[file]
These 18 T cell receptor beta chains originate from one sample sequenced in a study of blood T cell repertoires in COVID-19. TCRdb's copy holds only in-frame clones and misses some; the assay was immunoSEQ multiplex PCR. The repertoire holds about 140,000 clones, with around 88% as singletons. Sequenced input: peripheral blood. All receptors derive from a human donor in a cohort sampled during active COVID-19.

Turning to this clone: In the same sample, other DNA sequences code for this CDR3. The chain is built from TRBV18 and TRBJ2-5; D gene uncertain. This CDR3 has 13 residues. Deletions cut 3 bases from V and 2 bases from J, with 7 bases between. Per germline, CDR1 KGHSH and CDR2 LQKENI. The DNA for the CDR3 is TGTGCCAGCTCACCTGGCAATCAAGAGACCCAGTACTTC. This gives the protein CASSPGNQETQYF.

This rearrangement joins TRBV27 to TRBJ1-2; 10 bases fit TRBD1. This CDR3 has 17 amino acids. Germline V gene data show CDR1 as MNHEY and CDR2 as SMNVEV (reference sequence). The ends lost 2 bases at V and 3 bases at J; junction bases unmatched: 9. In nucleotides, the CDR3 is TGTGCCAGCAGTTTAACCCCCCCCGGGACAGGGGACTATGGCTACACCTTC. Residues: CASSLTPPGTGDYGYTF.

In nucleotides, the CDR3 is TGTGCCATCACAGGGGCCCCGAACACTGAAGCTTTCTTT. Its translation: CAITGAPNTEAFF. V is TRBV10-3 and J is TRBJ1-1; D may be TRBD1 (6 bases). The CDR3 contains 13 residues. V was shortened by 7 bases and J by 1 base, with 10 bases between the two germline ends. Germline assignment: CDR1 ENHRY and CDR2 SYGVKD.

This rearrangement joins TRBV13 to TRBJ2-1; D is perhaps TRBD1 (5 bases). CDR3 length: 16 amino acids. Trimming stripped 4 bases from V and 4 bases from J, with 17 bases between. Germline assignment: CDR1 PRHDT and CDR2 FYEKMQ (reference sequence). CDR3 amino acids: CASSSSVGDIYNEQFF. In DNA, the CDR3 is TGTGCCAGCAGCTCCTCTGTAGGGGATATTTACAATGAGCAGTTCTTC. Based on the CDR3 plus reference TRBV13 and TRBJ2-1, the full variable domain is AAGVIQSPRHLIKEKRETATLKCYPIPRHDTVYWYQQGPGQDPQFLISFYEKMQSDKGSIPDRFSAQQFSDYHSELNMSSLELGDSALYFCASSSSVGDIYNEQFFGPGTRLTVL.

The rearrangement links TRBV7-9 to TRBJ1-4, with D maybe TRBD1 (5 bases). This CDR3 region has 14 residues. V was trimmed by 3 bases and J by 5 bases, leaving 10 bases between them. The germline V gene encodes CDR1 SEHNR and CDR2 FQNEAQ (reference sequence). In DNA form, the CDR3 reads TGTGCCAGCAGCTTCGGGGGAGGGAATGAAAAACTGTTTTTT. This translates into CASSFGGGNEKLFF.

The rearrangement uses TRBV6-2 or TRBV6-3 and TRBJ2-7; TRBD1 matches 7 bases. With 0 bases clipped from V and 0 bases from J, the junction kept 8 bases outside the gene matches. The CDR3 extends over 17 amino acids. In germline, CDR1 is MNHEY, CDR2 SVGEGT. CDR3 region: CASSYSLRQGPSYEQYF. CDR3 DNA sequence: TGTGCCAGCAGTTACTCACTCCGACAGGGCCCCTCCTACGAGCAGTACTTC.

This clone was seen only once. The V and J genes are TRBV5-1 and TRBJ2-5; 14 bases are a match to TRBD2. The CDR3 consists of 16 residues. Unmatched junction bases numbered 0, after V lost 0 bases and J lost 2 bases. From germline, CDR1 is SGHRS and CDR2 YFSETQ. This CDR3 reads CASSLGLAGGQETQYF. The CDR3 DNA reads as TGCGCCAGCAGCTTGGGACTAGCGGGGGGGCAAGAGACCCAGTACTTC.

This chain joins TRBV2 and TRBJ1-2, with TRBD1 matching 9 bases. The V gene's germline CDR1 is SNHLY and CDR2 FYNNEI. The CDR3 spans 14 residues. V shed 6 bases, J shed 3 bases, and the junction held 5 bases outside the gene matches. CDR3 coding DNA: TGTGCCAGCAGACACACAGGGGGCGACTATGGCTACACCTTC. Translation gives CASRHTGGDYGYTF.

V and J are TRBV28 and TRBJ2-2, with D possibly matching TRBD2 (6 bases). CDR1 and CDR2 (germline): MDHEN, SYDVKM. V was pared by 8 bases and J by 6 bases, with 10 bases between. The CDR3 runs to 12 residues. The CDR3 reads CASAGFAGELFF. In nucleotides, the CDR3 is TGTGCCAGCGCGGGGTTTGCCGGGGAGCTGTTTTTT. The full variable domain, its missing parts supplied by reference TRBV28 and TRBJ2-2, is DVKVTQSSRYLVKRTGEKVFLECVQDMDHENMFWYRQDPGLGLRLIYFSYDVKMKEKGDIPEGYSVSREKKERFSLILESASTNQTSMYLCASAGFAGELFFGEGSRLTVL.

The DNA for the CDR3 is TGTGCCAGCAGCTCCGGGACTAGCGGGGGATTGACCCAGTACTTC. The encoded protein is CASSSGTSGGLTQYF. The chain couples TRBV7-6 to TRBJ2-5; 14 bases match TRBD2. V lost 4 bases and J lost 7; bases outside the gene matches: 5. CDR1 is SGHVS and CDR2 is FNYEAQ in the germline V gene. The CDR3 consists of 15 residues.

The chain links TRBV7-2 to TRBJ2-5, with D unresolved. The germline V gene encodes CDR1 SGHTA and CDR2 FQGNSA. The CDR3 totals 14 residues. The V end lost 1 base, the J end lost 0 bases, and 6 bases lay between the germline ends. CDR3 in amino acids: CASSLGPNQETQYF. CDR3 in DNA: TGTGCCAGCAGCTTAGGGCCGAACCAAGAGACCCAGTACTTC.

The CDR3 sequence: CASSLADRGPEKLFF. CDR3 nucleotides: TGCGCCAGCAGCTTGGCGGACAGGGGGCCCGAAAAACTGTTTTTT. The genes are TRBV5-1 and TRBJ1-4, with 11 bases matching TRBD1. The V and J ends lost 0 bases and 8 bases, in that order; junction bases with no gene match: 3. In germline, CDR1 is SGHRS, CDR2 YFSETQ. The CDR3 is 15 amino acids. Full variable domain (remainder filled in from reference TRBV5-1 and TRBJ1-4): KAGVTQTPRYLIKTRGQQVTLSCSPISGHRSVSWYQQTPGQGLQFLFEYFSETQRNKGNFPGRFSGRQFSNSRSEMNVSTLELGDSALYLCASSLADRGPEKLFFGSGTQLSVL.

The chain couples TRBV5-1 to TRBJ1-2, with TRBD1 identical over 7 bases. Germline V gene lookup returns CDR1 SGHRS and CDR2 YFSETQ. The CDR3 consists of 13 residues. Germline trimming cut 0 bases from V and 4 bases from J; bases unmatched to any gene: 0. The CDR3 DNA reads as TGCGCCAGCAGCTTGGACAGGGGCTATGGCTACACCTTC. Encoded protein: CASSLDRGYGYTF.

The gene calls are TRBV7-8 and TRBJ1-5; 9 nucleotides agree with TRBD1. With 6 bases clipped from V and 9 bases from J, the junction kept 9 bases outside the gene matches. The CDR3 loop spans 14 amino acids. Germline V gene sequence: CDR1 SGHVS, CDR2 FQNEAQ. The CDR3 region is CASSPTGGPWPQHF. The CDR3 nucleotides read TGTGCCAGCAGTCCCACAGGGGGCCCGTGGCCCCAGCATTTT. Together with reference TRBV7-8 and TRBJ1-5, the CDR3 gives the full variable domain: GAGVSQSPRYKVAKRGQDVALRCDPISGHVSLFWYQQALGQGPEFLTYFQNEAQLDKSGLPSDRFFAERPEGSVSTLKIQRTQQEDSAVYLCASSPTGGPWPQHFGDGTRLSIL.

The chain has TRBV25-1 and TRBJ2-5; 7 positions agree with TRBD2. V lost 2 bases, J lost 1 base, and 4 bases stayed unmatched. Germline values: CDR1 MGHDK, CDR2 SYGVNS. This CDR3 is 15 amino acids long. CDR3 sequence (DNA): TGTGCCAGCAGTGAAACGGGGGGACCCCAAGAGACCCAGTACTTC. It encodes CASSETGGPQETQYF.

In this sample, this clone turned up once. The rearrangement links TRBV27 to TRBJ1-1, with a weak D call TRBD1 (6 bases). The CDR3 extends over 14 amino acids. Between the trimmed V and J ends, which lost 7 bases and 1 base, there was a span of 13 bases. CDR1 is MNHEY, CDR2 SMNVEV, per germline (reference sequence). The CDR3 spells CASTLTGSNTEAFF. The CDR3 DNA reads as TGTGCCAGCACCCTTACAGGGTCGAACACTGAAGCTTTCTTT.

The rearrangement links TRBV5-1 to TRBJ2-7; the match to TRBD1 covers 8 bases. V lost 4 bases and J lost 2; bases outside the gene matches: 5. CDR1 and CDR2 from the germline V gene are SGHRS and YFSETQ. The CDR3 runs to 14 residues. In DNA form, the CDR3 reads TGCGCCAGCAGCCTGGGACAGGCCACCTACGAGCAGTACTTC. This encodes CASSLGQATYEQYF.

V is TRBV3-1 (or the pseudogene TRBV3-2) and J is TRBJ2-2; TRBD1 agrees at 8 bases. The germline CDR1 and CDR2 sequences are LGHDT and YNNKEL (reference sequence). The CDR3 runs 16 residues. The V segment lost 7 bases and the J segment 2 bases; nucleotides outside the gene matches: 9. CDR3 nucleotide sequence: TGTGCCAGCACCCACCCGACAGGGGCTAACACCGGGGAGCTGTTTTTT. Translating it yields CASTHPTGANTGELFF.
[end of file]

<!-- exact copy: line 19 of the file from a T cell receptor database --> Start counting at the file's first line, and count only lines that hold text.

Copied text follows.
V is TRBV3-1 (or the pseudogene TRBV3-2) and J is TRBJ2-2; TRBD1 agrees at 8 bases. The germline CDR1 and CDR2 sequences are LGHDT and YNNKEL (reference sequence). The CDR3 runs 16 residues. The V segment lost 7 bases and the J segment 2 bases; nucleotides outside the gene matches: 9. CDR3 nucleotide sequence: TGTGCCAGCACCCACCCGACAGGGGCTAACACCGGGGAGCTGTTTTTT. Translating it yields CASTHPTGANTGELFF.